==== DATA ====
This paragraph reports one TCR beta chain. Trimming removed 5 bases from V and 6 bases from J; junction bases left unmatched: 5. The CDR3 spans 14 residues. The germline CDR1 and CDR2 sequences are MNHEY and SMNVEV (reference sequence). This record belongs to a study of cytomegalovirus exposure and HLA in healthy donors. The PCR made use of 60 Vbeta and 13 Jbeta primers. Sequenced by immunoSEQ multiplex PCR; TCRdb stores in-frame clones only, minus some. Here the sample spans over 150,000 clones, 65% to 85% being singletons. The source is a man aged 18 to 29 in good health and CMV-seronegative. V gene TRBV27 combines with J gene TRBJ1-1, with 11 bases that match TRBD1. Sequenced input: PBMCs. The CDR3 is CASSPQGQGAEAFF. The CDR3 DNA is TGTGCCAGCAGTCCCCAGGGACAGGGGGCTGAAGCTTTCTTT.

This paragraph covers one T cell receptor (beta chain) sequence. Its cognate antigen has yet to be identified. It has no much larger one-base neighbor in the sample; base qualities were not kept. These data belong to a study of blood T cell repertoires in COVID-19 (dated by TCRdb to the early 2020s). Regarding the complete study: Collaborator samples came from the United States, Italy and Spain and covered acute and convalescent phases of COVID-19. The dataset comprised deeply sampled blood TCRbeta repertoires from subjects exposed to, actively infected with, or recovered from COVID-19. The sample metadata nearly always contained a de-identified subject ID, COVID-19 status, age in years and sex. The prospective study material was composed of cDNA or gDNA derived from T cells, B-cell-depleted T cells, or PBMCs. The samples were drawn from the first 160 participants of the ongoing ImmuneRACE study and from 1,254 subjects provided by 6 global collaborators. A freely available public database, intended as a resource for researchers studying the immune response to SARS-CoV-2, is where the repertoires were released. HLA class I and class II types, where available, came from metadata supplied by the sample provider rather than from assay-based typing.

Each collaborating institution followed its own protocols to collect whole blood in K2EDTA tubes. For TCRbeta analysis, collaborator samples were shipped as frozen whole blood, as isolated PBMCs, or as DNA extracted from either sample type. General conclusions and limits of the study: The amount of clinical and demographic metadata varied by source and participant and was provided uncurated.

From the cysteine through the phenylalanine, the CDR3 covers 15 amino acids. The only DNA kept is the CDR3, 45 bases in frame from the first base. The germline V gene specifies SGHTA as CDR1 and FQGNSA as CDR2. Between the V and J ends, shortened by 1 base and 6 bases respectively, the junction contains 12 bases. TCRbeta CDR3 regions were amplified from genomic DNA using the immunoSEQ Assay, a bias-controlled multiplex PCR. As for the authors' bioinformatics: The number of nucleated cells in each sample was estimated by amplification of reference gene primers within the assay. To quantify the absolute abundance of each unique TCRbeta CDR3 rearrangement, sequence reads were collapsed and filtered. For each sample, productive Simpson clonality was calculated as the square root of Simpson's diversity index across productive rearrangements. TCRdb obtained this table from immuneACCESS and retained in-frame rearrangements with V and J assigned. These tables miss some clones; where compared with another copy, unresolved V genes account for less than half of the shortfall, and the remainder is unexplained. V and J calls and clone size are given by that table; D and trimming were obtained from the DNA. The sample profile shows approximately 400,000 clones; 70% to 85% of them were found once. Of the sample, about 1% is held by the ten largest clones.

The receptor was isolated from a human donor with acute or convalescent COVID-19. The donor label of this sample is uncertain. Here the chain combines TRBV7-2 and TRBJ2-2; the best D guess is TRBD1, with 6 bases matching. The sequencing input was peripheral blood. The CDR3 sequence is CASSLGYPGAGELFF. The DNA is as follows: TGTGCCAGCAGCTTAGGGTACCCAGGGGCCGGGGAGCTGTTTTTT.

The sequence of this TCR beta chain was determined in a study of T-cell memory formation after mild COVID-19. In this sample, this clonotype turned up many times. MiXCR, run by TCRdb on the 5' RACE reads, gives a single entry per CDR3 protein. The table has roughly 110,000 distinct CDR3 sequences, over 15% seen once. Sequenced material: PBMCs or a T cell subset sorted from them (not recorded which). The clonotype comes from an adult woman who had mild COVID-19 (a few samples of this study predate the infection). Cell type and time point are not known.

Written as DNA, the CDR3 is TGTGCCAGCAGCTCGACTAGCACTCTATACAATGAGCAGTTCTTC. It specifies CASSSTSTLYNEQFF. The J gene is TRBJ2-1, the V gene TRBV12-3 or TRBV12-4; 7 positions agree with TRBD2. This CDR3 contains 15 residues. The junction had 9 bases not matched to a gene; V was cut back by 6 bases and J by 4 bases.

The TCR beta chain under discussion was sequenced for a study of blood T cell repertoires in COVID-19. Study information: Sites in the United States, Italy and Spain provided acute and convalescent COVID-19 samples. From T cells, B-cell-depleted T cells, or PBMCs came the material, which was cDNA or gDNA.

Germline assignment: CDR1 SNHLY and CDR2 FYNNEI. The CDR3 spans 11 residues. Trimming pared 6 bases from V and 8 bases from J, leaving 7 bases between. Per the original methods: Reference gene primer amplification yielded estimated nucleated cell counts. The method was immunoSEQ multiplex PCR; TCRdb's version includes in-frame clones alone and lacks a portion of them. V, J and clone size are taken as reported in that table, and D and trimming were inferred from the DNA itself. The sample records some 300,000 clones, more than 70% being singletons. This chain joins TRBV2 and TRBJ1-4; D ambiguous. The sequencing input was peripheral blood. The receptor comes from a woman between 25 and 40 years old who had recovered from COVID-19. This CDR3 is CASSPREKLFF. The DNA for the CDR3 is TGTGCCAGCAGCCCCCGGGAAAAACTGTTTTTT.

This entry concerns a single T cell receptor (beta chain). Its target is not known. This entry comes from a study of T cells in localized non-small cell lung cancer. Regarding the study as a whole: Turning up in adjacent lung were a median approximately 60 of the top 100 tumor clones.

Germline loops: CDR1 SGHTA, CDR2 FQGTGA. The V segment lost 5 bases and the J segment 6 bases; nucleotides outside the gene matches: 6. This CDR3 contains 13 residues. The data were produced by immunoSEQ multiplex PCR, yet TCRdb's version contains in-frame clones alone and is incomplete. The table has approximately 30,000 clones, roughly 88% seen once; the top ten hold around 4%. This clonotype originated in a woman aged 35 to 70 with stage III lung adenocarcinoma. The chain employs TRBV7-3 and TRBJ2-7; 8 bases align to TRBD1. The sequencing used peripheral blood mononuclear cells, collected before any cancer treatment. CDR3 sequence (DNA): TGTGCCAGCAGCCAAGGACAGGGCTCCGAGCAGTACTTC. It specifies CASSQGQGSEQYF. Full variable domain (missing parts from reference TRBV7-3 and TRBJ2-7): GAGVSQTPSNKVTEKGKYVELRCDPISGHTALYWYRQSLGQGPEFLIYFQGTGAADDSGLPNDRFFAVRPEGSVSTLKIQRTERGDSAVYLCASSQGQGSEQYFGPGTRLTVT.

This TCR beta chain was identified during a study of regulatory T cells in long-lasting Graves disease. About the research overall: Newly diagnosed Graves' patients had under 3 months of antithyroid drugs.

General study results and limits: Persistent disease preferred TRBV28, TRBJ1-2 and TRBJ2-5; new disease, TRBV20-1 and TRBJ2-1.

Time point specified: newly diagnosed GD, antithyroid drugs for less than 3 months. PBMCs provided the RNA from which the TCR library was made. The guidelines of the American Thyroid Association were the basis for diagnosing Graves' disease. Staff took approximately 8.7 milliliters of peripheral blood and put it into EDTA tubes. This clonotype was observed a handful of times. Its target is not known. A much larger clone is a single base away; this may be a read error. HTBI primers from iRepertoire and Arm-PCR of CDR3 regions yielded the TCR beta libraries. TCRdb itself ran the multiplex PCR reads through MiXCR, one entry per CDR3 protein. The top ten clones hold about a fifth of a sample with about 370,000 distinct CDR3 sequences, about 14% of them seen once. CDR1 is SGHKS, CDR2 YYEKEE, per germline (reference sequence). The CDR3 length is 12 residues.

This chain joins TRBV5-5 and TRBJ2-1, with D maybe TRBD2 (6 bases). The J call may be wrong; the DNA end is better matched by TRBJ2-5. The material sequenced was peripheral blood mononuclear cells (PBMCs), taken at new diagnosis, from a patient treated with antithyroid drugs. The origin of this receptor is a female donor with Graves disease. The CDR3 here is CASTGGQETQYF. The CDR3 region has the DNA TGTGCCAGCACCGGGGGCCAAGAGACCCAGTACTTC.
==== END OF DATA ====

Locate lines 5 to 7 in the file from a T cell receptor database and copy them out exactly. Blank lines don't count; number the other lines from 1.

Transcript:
The receptor was isolated from a human donor with acute or convalescent COVID-19. The donor label of this sample is uncertain. Here the chain combines TRBV7-2 and TRBJ2-2; the best D guess is TRBD1, with 6 bases matching. The sequencing input was peripheral blood. The CDR3 sequence is CASSLGYPGAGELFF. The DNA is as follows: TGTGCCAGCAGCTTAGGGTACCCAGGGGCCGGGGAGCTGTTTTTT.

The sequence of this TCR beta chain was determined in a study of T-cell memory formation after mild COVID-19. In this sample, this clonotype turned up many times. MiXCR, run by TCRdb on the 5' RACE reads, gives a single entry per CDR3 protein. The table has roughly 110,000 distinct CDR3 sequences, over 15% seen once. Sequenced material: PBMCs or a T cell subset sorted from them (not recorded which). The clonotype comes from an adult woman who had mild COVID-19 (a few samples of this study predate the infection). Cell type and time point are not known.

Written as DNA, the CDR3 is TGTGCCAGCAGCTCGACTAGCACTCTATACAATGAGCAGTTCTTC. It specifies CASSSTSTLYNEQFF. The J gene is TRBJ2-1, the V gene TRBV12-3 or TRBV12-4; 7 positions agree with TRBD2. This CDR3 contains 15 residues. The junction had 9 bases not matched to a gene; V was cut back by 6 bases and J by 4 bases.